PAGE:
After reading on Paul Stamatiou’s About page that he thought Flickr (which I already use) and Mint were the best web inventions ever, I decided it was time that I finally took a good hard look at Mint.

I remember when it first came out, Mint was everywhere. The blogosphere pumped it so ungodly much that I could barely stand to think about it, much less look at what it actually did. Besides, I already had AWStats running on my server, and it was free!

What could Mint do that I was missing?

Well, I bit the bullet, dropped the $30, and installed Mint. The entire process was not only painless, it was quite interesting. Aside from manually needing to edit a config file, the installation was a piece of cake (really, couldn’t we at least *try* to write out the config file automagically, if we have permissions?). It was quite an attractive layout, very straight forward, and quickly over. I like how you get an authorization key and the software “phones home” to validate the domain and key. Sure it’s PHP and we could get around this, but I do have some honor, right?

So after running Mint for a few hours and playing around with it, here are the results:

Mint - Incoherent Babble

The stats are straight-forward. There aren’t any frills, and aside from a pretty (and Ajax-ified) interface, it’s nothing revolutionary. AWStats offers me a tad more detail, but not in nearly as simple an interface. It was free, though…

I don’t really like AWStats parsing out my log file every time I try and update, because that takes time and is very resource-intensive. The .htaccess approach for Mint didn’t work, but I really didn’t put any time into figuring out why not, I just stuck the Javascript in the footer of my blog’s template (since it’s so easy to do in Wordpress), and voila! If I could get .htaccess to work, it’d be a perfect solution, logging everything just the way I want it to be logged.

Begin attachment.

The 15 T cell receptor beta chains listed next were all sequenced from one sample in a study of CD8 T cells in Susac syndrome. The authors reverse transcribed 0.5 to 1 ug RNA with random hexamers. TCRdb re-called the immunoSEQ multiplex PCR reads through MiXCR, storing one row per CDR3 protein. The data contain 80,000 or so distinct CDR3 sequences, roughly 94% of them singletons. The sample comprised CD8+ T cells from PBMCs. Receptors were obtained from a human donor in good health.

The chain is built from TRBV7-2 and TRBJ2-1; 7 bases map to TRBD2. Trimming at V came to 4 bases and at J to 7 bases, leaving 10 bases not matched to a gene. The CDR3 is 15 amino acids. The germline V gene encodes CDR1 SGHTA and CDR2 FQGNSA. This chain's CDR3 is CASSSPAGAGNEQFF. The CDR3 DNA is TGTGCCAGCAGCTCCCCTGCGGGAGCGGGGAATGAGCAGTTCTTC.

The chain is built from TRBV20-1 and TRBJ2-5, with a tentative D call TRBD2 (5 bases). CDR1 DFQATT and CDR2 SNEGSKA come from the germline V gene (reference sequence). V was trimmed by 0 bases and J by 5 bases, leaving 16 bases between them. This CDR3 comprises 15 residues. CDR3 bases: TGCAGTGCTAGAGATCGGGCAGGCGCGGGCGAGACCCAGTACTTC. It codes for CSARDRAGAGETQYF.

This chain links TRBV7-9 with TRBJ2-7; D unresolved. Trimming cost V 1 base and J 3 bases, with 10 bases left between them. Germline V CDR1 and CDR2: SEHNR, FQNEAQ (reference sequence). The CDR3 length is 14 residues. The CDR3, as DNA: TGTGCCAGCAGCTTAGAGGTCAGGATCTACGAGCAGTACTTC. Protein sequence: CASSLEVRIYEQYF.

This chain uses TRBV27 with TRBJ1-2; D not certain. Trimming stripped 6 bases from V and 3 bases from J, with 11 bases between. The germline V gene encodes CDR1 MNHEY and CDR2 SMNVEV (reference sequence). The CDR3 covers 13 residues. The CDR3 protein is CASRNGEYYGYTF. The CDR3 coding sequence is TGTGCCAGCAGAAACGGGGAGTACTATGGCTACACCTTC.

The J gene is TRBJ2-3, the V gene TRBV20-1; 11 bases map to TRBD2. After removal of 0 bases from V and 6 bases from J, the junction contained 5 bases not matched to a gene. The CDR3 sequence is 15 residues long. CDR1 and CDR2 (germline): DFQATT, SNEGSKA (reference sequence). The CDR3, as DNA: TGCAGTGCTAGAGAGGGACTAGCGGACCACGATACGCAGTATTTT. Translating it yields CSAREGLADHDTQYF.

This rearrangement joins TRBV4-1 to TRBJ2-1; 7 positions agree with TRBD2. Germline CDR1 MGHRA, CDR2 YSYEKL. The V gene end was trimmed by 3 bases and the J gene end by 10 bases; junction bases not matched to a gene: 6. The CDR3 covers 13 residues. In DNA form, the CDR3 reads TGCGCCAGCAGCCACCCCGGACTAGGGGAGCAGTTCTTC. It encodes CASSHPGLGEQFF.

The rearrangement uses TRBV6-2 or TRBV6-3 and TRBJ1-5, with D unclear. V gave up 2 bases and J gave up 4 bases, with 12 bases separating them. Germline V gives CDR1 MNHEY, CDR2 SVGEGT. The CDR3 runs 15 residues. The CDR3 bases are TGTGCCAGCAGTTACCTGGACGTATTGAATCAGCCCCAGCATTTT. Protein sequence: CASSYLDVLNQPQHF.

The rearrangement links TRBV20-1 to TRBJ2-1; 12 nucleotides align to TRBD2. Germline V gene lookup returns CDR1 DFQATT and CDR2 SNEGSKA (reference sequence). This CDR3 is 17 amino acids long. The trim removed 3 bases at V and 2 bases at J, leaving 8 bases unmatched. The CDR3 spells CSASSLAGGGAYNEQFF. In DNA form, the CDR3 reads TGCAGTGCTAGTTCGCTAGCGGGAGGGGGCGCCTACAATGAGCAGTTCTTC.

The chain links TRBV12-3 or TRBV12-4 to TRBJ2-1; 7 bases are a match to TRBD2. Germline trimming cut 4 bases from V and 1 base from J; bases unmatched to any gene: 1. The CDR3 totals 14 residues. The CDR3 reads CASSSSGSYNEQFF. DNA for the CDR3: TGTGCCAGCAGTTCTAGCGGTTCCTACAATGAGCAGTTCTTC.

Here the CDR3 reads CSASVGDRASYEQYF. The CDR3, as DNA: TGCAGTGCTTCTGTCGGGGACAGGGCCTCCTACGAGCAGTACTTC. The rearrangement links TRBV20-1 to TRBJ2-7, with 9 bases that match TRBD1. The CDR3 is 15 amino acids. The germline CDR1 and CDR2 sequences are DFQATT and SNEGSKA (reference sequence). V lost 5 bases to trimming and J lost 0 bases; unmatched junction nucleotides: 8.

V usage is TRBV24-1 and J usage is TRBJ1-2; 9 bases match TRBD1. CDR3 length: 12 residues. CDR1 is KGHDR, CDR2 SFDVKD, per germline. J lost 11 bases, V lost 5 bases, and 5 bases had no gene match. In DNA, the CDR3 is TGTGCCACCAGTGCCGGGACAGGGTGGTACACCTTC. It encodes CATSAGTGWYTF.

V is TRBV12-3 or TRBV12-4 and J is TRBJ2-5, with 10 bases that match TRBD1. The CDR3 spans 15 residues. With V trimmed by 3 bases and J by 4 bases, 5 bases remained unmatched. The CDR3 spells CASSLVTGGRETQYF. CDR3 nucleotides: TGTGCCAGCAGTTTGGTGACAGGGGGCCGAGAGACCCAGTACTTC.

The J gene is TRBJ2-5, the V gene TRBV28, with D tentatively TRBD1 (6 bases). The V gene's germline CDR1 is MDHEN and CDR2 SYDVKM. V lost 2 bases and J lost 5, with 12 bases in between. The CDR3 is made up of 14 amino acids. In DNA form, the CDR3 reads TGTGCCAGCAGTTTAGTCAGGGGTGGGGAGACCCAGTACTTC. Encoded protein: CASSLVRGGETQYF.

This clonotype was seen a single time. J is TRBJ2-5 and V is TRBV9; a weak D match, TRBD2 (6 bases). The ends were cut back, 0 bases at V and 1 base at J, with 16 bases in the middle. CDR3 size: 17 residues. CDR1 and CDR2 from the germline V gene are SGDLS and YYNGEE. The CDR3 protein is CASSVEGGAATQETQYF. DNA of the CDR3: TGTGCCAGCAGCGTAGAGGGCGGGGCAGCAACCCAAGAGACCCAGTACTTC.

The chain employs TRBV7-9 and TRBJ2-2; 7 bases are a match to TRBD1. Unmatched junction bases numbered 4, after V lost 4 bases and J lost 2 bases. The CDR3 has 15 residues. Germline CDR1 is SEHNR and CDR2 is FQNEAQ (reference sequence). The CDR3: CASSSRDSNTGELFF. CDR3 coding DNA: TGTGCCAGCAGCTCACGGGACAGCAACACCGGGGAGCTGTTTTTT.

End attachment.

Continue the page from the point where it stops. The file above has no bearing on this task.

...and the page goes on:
I guess the bottom line is: Mint is great. I love it. Unfortunately, $30 a site is far too expensive for me. None of these sites are making me any money right now, and I just can’t justify dropping $30 for each one to use a stats package.

Now, if it were $30 for the first one and, say $3, for all the ones there-after (yearly recurring, of course), I might be able to swing it. I’m far more likely to drop $57 ($30 + (9 x $3)) to log all my sites than I am to drop $300 ($30 x 10). I’m also not going to put money into a stats package for just 2 or 3 of my sites. That kinda defeats the point, especially if it doesn’t actually offer me any new information in any new revolutionary ways. I still want stats for the others, so I’m still going to install AWStats, and might as well use it for everything.

Oh well, good luck to Mint. I can’t wait to see some future versions and more features!

Originally published and updated .
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